Happy to share the invite to the launch of Raghu’s new book. His first foray into fiction. Set in Ambala, Jammu, IIM-A.
If anyone should be in Bangalore that day, it would be great to see you there!
A sampler from the Book..
‘So one morning, with my infant sister in one arm and my tiny hand in the other, (mother) towed me to the school and spoke to the headmistress, who was gracious enough to let me attend the nursery informally, as I was barely two. From then on I was no longer just Bala, but S. Balan, with an initial of my own, like grown-ups! In those times, the major talents required for entry to the nursery class were demonstration of reasonably good toilet training and the ability to sleep on demand. I was fairly accomplished in both departments, particularly in the latter (a talent I haven’t lost yet). Between bouts of sleep one was expected to eat snacks and play some games. But I turned out to be a master sleeper and happily slumbered through the year – it helped me attain the reputation of being the least troublesome kid in the class. In short, I found the demands of nursery quite manageable.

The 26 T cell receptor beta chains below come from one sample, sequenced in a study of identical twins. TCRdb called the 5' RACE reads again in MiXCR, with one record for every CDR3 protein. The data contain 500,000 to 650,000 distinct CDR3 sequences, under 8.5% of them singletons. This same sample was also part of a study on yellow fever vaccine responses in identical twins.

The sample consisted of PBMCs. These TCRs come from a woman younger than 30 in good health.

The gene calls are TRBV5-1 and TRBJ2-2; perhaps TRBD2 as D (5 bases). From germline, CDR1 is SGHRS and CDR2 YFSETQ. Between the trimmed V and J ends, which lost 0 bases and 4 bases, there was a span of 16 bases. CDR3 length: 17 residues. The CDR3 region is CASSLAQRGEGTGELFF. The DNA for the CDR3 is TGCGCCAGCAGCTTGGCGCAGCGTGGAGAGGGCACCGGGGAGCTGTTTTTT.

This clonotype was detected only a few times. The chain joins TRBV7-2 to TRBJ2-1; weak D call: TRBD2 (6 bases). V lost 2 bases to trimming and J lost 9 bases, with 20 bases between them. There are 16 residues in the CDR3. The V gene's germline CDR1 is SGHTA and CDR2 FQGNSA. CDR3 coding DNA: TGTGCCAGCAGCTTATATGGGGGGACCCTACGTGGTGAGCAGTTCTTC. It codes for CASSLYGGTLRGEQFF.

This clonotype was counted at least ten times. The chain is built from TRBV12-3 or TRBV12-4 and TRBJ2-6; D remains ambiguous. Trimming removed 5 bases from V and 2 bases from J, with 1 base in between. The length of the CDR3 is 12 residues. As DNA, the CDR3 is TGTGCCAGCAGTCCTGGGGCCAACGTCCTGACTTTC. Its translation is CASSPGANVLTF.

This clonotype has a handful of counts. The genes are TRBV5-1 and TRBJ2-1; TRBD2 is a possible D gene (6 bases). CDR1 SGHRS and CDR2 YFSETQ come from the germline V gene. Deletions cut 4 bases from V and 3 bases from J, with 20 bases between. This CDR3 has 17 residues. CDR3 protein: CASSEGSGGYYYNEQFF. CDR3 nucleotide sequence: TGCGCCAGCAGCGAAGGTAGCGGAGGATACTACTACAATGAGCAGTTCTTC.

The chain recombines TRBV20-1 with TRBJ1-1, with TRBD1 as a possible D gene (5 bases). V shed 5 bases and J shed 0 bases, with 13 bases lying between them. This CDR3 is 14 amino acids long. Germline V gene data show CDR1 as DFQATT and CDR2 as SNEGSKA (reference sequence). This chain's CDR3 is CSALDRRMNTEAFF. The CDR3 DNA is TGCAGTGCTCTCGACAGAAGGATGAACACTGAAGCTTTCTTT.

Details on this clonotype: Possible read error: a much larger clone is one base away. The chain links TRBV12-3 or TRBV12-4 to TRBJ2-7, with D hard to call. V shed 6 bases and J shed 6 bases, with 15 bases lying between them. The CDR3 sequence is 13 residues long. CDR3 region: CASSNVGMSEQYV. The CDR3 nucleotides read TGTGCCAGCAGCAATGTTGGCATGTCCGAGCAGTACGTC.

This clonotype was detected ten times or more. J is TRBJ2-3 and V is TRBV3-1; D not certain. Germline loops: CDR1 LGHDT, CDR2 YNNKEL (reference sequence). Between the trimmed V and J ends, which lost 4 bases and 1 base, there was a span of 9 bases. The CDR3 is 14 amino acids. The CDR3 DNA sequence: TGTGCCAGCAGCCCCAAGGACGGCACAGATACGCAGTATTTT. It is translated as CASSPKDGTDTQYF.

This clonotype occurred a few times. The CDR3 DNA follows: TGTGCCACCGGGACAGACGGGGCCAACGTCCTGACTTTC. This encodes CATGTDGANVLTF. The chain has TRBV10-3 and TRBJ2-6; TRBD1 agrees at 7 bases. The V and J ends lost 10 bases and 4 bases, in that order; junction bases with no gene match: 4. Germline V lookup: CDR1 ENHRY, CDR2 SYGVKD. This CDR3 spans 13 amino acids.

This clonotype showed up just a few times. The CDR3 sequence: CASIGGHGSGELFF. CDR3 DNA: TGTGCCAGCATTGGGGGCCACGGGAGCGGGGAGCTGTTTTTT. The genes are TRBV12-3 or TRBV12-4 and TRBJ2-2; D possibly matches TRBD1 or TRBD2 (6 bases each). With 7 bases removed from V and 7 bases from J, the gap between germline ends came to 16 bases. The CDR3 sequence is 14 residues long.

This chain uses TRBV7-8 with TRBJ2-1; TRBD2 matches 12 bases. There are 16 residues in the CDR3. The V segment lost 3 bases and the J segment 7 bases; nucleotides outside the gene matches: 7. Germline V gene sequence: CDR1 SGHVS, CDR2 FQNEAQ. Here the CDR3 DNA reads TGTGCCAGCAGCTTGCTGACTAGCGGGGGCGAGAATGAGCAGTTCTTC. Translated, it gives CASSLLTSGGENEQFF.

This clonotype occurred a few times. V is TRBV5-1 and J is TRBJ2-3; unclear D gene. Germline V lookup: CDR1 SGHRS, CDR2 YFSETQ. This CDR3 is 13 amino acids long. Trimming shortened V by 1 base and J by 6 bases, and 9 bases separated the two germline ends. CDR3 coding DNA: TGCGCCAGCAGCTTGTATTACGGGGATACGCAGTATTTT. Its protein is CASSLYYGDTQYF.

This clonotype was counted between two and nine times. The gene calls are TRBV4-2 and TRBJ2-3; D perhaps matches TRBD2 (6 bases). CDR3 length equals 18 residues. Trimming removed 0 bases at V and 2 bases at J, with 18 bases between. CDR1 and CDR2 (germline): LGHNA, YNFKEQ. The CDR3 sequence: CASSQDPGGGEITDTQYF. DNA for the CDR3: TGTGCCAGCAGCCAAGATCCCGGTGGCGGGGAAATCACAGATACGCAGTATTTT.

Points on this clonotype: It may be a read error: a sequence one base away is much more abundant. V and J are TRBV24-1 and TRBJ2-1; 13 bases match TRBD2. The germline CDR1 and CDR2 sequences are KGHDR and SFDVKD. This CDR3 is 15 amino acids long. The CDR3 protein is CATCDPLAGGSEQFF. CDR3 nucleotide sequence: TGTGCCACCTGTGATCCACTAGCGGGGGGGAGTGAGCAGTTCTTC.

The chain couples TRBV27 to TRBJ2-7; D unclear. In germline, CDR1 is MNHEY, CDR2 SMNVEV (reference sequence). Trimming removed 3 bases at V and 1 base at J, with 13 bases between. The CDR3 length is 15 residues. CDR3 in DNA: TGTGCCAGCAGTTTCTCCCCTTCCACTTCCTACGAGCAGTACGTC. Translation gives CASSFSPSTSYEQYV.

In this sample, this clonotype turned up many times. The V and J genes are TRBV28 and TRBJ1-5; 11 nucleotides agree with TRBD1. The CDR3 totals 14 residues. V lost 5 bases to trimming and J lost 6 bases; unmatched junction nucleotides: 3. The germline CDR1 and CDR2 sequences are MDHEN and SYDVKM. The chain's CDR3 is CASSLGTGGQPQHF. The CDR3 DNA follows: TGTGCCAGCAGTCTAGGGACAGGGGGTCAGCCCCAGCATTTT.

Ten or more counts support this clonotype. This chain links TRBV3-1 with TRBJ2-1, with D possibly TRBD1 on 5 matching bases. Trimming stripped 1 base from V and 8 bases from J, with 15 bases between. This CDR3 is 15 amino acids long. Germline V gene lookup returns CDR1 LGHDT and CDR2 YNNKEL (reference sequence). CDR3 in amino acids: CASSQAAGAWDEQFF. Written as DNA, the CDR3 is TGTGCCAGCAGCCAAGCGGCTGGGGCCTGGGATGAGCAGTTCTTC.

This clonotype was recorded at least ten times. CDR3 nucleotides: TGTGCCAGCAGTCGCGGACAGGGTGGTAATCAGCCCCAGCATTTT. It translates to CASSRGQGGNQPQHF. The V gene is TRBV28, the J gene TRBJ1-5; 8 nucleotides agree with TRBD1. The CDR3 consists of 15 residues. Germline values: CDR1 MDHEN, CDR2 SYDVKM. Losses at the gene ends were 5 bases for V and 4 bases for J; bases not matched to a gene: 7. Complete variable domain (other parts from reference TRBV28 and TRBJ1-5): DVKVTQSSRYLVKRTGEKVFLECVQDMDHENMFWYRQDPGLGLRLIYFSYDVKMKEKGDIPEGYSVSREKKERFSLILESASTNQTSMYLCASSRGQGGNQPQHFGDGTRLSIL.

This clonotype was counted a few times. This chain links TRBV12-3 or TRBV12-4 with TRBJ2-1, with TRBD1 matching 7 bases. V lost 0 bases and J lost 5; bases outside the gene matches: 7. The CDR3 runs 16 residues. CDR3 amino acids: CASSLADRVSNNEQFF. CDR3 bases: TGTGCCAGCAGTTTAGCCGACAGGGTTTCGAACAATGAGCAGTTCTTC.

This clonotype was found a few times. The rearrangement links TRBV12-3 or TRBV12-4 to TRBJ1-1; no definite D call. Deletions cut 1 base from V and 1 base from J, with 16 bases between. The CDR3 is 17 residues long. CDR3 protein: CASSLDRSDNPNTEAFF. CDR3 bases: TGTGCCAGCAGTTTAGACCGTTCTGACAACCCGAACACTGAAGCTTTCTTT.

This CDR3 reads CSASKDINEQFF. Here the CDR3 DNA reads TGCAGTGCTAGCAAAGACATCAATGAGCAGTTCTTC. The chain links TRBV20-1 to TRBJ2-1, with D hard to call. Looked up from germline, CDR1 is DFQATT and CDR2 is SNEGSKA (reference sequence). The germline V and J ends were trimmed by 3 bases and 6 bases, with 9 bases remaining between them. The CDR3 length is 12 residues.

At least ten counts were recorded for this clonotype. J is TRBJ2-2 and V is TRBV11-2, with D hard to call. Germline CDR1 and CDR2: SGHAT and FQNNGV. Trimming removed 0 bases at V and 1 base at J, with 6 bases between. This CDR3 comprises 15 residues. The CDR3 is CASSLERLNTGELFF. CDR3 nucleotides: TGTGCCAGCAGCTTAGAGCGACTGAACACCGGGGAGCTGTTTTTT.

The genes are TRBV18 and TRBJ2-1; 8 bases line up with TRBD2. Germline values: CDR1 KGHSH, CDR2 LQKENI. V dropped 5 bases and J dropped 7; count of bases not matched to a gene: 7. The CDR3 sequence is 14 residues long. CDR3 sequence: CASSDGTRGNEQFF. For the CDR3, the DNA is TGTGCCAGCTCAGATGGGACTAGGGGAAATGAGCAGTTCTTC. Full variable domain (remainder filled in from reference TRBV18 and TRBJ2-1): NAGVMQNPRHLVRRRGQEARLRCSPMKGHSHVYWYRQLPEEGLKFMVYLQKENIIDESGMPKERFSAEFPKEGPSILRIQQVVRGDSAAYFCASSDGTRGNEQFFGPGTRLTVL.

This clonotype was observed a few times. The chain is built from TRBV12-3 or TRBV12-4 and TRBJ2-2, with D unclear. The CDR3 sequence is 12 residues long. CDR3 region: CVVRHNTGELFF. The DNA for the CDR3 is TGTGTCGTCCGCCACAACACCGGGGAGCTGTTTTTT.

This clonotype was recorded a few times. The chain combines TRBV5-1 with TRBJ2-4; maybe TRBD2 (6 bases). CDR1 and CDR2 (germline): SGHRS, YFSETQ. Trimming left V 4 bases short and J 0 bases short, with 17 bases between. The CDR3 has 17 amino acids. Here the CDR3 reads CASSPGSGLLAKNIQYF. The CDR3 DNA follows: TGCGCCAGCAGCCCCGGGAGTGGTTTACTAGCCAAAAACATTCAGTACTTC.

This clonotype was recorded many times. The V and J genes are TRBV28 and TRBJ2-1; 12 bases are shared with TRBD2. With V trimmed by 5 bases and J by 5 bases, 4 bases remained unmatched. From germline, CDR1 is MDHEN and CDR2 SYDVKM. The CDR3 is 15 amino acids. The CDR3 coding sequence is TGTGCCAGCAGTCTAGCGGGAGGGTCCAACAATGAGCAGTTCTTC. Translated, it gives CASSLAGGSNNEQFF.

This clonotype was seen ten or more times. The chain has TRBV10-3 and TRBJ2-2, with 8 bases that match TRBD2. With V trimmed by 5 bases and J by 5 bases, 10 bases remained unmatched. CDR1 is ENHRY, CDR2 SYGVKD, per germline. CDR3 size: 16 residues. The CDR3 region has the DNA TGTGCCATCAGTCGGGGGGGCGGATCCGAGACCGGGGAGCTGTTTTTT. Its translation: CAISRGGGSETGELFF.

It was lower kindergarten, or LKG, that held some challenges. At the end of the year, that is, by March 1958, the Class of Nursery relentlessly marched forward to LKG. But the headmistress decided to hold me back as I was too young and sleepy to be promoted. And especially because I had been admitted only informally in the nursery, she thought I could sleep some more in the same classroom before being kicked upstairs. This meant that all my ‘friends’ had moved on and I was to start schooling all over again with some strangers. This was a clear affront to my personal dignity and I had to do something about it. So I bawled even louder than I had when I first wanted to go to school with Urmila.
But boy! Was the LKG syllabus tough! It included the English and Hindi alphabet, quite a few advanced rhymes from the Radiant Reader (nursery rhymes were passé), counting up to twenty and even some addition and subtraction with large numbers like 9 + 8. It seemed as if they had only left out integral calculus. But fortunately they still allowed ample time for sleeping, which was of course my core competence.’
From: Return to Jammu. Harper Collins.